SEAC Visits Afghanistan, Endorses Tough Physical Fitness Regimen
By Lisa Ferdinando - Department Of Defense News
July 28, 2016
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“Come on, sergeant major, let me see those cartwheels!” reverberated through the fitness center in Kabul, Afghanistan, earlier this month during an intense early-morning workout session led by the senior noncommissioned officer in the U.S. military.
Army Command Sgt. Maj. John Wayne Troxell, the senior enlisted advisor to the chairman of the Joint Chiefs of Staff, prodded Army Command Sgt. Maj. David M. Clark about those flips, then quickly shifted his rallying cry away from the Resolute Support/U.S. Forces Afghanistan senior enlisted leader to another Soldier.
“No choking up on those sledgehammers, Clements!” Troxell yelled out to Army Command Sgt. Maj. Michael Clements, the senior enlisted leader at Combined Security Transition Command Afghanistan, who was lifting, twisting and holding the weighted tool over his head.
“You have to train hard, because our enemies are training hard,” Troxell bellowed in the training session at the Resolute Support headquarters in Kabul, the Afghan capital.
Troxell accompanied his boss, Marine Corps Gen. Joe Dunford, to assess the mission to train, advise and assist Afghan forces.
“The battlefield is dynamic,” Troxell said after a high-intensity, sweat-inducing circuit session that included jumps, core strengthening and weight training. These types of daily vigorous training sessions push beyond Soldiers’ comfort zones and have a singular focus: to keep troops ready for the enemy, he said.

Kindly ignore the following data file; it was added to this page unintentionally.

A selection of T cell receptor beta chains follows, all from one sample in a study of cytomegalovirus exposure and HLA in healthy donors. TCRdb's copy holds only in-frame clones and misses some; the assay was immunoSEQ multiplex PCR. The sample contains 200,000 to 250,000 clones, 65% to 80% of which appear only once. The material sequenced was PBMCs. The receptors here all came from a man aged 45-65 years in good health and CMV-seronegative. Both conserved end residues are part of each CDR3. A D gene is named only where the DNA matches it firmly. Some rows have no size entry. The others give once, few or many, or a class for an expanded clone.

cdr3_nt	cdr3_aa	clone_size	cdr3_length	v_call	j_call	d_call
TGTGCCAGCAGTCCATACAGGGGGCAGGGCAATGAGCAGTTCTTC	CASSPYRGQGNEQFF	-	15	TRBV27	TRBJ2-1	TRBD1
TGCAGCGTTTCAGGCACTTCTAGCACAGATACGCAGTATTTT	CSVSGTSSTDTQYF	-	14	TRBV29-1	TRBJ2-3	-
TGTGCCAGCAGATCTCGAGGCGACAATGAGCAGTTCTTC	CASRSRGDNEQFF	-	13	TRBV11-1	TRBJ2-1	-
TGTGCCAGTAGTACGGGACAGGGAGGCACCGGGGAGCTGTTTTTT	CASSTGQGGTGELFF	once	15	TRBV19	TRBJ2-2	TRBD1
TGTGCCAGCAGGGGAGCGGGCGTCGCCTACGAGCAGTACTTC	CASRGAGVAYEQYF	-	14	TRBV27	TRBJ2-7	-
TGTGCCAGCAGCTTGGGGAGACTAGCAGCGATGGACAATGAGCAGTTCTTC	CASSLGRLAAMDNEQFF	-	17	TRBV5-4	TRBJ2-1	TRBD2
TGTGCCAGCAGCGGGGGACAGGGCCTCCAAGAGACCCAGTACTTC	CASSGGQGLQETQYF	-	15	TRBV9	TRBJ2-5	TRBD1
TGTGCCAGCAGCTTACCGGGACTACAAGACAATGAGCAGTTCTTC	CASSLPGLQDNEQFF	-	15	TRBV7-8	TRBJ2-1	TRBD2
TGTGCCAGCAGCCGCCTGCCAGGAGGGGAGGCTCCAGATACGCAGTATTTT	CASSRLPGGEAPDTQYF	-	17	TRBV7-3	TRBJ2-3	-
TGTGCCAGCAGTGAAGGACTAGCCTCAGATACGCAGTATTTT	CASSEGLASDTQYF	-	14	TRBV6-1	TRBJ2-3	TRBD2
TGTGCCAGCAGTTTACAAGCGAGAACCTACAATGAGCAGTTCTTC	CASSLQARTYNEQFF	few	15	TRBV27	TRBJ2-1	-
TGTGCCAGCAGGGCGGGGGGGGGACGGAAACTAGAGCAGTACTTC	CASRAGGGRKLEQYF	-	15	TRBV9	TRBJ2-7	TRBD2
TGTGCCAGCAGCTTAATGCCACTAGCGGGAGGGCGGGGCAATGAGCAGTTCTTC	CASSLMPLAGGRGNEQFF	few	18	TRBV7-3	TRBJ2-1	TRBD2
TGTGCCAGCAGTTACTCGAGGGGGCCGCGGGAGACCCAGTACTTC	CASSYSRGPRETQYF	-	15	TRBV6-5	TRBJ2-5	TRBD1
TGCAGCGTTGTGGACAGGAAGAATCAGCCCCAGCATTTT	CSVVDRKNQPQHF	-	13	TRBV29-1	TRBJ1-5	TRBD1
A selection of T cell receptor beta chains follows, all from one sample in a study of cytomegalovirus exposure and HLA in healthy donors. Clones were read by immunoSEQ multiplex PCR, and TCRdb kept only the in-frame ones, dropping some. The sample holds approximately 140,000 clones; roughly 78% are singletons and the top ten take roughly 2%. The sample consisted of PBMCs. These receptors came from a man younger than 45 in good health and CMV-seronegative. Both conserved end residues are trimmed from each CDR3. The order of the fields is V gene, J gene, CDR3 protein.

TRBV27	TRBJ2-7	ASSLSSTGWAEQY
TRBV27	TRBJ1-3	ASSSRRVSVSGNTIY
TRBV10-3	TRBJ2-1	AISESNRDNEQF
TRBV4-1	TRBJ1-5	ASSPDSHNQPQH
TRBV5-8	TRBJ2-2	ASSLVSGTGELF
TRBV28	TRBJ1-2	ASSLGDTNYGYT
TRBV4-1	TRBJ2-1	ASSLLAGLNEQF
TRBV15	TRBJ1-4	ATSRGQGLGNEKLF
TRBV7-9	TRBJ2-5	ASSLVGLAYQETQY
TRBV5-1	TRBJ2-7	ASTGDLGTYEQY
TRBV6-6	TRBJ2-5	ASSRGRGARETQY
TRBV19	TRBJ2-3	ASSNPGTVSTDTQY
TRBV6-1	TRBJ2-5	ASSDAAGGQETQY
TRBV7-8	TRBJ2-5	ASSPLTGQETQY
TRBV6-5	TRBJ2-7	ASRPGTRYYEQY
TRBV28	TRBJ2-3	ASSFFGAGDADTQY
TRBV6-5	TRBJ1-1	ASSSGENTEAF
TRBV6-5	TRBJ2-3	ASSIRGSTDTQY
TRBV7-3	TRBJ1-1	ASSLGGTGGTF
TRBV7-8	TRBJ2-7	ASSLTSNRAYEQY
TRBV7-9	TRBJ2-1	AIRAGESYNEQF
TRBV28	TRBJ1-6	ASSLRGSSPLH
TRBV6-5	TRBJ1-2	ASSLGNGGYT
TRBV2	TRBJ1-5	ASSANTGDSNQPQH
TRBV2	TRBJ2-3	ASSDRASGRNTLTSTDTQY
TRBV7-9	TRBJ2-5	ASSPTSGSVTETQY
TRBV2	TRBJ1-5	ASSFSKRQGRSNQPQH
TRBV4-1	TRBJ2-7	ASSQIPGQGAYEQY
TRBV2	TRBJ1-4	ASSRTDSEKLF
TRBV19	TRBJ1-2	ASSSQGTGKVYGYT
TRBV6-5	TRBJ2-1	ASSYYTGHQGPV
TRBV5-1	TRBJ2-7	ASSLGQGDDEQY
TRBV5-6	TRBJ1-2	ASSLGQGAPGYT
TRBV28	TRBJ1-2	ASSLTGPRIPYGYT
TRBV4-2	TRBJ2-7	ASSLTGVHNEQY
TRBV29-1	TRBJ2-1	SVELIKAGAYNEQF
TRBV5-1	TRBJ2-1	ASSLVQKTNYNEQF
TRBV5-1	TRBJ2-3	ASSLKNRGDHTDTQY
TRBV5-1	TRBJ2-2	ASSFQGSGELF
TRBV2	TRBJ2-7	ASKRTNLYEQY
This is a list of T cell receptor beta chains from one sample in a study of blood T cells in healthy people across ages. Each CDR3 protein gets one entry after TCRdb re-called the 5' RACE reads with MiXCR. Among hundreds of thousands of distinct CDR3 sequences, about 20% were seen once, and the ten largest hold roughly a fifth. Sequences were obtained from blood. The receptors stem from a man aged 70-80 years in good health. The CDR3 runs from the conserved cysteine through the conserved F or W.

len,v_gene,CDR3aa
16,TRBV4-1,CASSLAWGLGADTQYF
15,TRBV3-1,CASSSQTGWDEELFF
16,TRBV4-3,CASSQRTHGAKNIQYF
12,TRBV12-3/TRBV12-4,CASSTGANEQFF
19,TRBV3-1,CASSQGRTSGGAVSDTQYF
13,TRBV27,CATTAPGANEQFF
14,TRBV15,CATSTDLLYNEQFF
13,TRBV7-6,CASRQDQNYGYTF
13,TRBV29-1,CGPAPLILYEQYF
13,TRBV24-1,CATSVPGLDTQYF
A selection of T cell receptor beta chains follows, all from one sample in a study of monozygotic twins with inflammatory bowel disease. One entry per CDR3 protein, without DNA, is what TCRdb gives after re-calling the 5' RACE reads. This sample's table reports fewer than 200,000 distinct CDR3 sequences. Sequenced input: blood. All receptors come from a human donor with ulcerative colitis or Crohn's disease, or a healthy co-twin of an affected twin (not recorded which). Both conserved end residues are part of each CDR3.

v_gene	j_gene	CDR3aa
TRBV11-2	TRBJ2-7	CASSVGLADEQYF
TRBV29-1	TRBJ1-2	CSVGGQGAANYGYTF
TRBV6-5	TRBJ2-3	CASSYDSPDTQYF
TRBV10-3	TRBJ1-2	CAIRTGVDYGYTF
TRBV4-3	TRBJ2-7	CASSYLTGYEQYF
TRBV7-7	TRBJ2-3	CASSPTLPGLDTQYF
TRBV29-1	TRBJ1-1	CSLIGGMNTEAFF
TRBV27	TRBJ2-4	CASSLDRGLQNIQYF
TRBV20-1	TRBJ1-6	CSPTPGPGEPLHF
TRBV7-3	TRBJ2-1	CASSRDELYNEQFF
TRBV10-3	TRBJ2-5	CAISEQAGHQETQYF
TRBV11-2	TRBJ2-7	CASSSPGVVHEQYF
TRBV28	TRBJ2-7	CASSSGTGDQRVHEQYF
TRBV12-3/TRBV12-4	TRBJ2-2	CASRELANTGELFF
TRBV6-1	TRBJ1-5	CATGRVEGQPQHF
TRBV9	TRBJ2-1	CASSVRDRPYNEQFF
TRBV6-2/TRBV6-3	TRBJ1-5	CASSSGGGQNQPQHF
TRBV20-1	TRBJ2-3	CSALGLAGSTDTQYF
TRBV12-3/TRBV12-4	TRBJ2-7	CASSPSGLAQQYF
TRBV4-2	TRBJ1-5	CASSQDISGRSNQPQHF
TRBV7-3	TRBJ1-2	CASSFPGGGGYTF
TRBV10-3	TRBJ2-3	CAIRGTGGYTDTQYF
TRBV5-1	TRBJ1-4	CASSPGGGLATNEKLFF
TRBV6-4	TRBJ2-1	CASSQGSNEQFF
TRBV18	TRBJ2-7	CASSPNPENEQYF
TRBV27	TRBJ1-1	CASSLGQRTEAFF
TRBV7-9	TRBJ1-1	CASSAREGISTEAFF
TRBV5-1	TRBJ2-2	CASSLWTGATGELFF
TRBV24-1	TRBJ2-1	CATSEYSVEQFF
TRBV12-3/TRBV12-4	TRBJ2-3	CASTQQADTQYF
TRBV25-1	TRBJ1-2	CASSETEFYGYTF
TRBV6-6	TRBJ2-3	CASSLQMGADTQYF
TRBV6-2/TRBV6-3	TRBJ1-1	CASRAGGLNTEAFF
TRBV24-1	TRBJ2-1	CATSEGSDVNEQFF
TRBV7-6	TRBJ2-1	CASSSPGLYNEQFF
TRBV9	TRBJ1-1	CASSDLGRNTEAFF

Service members must be agile and flexible in the battlefield, where they scale walls, navigate rough terrain, work in extreme temperatures, and carry heavy loads over long distances, Troxell said, so the workouts need to mimic situations the troops could face on a mission.
“We have to have the reserve to be able to defeat the enemy when we get on the objective or we come under attack,” Troxell said. “We have to train under conditions that are harsh, brutal and extreme, so that our minds, our bodies and our souls are prepared for that kind of fight.”
Explaining his “PME Hard” philosophy, Troxell detailed the importance of a holistic focus to be “physically, mentally and emotionally hard.” Adding spiritual resilience is an important component as well, he said.
“We have to train our bodies; we have to train our minds,” he said. “Then we have to be able to train with emotion [and] with passion, and then we have to have something outside ourselves that we can rely on in adversity — some kind of spiritual fitness.”
In addition to battlefield readiness, the training builds resilience, camaraderie, confidence and trust among the troops and services, he said.
“This kind of training allows us to bounce back quicker, because combat is brutal and unforgiving — we all know that — and bad things happen,” said Troxell, who has served five combat tours of duty, including in Panama, Iraq and Afghanistan.
“In the end, when we take the fight to the enemy, it’s one team and one fight. The more we can do these shared experiences and bonding between other services, the stronger we’ll be when we have to fight.”
With more than three decades of service, Troxell said, he has no plans of easing back on his heart-pumping training, even after he hangs up his uniform.
“I’m 52 years young, and I’m going to continue to train like this until I can’t do it again,” he said. “I anticipate that Sergeant Major Dave Clark and Sergeant Major Mike Clements and I, when we’re in our ’80s, are going to be doing this same stuff. Stay tuned.”